Six 'radical' measures that may resolve bad debts

In a bid to deal with the mounting bad debts with no resolution in place, the government is now mulling over some radical measures.

In a bid to deal with the mounting bad debts with no resolution in place, the government is now mulling over some radical measures. The government has not yet specified what it is planning, but these so-called 'radical' measures can be out any day.

Various existing debt resolution tools such as corporate debt restructuring (CDR), strategic debt restructuring (SDR), scheme for sustainable structuring of stressed assets (S4A) and even sale to asset reconstruction companies (ARCs) are getting stuck on the issue of haircut or one-time settlement, which means banks have to forgo a part of their claims.

Although banks are keen on one-time settlements in some cases, the fear of inquiry by government agencies is holding them back. The recent arrest of Yogesh Agarwal, former Chairman and Managing Director of IDBI Bank, in connection with the Kingfisher loan default case has further put a lid on resolutions by way of haircut or one-time settlement.

Here goes a list of 'radical' measures that are on the table for speedy resolution of bad debts:

Focussing on large stressed assets

There are a few large stressed assets, in sectors such as steel, power and infrastructure, that are included in the Rs 7 lakh crore bad loan portfolio. These assets need special attention from the government, both in terms of a go-ahead to banks for haircuts and also for policy clearance or guidance. For instance, the power sector is struggling mainly because power prices have come down and the state electricity boards (SEBs) are not signing long-term power purchase agreements (PPA). As of now, the SEBs prefer buying power through power exchanges. The government should step in to guide the states in signing PPAs, which will help them in the long run or when the prices move up. On the other hand, this will help the troubled power companies.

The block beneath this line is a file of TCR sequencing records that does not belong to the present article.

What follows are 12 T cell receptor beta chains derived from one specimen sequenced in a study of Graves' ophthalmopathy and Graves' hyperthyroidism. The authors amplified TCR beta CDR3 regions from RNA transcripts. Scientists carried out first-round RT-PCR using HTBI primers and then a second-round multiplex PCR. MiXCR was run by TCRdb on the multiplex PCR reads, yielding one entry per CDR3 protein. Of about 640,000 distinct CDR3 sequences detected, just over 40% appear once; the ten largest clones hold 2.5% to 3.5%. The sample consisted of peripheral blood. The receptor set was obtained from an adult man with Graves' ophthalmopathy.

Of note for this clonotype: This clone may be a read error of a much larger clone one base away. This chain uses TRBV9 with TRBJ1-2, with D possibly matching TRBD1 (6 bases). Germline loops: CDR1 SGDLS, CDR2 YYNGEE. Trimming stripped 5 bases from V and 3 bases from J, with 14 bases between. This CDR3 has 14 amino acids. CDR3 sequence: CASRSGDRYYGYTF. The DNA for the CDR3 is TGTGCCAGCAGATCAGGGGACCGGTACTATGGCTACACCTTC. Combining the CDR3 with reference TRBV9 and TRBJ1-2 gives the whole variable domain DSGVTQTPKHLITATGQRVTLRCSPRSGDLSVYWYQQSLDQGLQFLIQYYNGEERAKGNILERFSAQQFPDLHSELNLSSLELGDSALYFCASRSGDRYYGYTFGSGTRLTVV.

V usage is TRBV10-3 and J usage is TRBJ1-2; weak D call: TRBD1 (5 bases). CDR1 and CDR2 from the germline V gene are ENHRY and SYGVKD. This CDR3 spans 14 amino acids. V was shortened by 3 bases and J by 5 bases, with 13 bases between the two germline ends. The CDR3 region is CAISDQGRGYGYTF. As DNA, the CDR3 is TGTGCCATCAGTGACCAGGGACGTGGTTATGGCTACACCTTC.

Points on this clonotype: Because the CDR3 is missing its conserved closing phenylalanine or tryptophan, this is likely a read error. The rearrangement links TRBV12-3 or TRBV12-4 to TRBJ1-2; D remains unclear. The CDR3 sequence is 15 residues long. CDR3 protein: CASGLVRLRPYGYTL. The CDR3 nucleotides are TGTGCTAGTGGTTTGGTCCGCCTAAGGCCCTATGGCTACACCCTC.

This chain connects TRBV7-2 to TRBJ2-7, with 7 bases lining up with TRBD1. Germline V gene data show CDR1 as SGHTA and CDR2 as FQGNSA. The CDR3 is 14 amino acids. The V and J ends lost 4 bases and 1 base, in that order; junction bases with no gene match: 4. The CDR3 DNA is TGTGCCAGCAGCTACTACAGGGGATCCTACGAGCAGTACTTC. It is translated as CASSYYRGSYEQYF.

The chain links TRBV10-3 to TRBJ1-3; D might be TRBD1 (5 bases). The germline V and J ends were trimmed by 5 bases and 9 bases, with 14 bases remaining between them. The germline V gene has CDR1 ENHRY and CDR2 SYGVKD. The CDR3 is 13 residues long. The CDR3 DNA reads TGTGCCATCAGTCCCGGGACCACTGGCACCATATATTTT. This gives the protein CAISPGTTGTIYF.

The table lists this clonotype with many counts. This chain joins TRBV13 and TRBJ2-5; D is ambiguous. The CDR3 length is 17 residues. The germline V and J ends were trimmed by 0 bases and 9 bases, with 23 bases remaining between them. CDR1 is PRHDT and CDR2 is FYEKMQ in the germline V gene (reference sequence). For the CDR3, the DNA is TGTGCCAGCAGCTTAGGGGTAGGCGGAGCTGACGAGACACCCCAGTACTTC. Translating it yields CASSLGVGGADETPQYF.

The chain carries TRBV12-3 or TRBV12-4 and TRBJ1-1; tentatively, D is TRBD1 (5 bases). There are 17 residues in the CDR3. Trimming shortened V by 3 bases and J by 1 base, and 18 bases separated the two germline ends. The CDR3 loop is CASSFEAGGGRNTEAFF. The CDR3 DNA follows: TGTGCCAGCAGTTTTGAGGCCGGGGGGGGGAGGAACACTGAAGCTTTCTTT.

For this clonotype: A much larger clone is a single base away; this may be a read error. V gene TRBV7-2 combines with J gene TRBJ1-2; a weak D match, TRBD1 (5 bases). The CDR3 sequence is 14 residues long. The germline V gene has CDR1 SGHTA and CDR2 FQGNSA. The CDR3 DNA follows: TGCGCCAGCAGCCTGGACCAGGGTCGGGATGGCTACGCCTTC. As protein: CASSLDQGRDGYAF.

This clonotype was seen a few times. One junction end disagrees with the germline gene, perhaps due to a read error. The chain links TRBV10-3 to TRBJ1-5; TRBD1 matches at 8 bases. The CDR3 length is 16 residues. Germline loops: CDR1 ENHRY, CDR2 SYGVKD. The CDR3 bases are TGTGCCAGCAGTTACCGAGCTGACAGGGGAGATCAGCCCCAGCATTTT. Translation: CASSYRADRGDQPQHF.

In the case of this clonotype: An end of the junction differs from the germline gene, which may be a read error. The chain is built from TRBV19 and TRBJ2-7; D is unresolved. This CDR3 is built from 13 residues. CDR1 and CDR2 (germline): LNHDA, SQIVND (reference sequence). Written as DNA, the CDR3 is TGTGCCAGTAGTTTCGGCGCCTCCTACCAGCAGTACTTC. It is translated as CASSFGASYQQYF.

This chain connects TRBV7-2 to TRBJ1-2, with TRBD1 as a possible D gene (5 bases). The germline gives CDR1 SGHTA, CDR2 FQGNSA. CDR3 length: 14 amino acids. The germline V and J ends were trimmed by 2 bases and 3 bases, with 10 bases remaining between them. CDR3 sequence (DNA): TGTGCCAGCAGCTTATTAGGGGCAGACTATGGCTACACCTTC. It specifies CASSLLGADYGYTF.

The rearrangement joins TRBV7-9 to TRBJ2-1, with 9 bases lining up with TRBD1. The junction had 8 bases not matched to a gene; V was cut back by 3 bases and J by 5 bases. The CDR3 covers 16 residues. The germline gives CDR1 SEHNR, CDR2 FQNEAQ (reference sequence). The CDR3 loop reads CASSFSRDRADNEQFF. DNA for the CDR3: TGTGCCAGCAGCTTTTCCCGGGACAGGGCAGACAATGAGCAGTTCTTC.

Overhauling joint lenders' forum

There is a joint lenders' forum (JLF) for banks to sit together and find a solution to deal with a stressed asset. The JLF is mandatory for a loan size over Rs 100 crore. But it often takes time to set up as a minimum of 75 per cent lenders (in value term) have to agree to come on a common platform. Then there are issues like banks sending lower-level officials to attend such meetings, which can delay decision-making as these members have to take board approvals. There is a strong case for lowering the threshold or beef up the JLF with participation from the senior management for faster action.

Setting up more oversight committees

Currently, there is a provision for a three-member oversight committee, comprising eminent outside professionals, for restructuring under S4A, where the unsustainable portion of a bank loan is converted into equity instruments. As a result, banks take equity and the promoters' loan burden lessens. This outside committee provides a huge relief to bankers as there is no fear of future enquiries by government agencies. Banks now demand setting up such a committee for taking decisions in other resolution schemes.

Auctioning or handing over bad loans to PSUs

There is also a proposal that calls for handing over large steel or power entities to state-owned companies. There are large public sector undertakings (PSUs) with robust balance sheets that can take over troubled private sector assets. This will not only lessen the banks' burden, but will also protect the large assets, which are very important for nation building.

Setting up a bad bank

The proposal to set up a bad bank has come from the government itself in its economic survey 2016-17. Chief economic advisor Arvind Subramanian suggested a bad bank in the form of a public sector asset rehabilitation agency (PARA). But there is a funding issue here as it has to come from the Union Budget or the banks concerned or the Reserve Bank of India (RBI) or the market.

Setting up private asset reconstruction companies

RBI Deputy Governor Viral Acharya has recently suggested a twin plan for setting up a private asset management company (PAMC) and a quasi-bad bank called the National Asset Management Company (NAMC). The former is best suited for assets that have economic value in the short run while the latter is for assets/sectors where the problem is not just excess capacity but also economically unviable assets.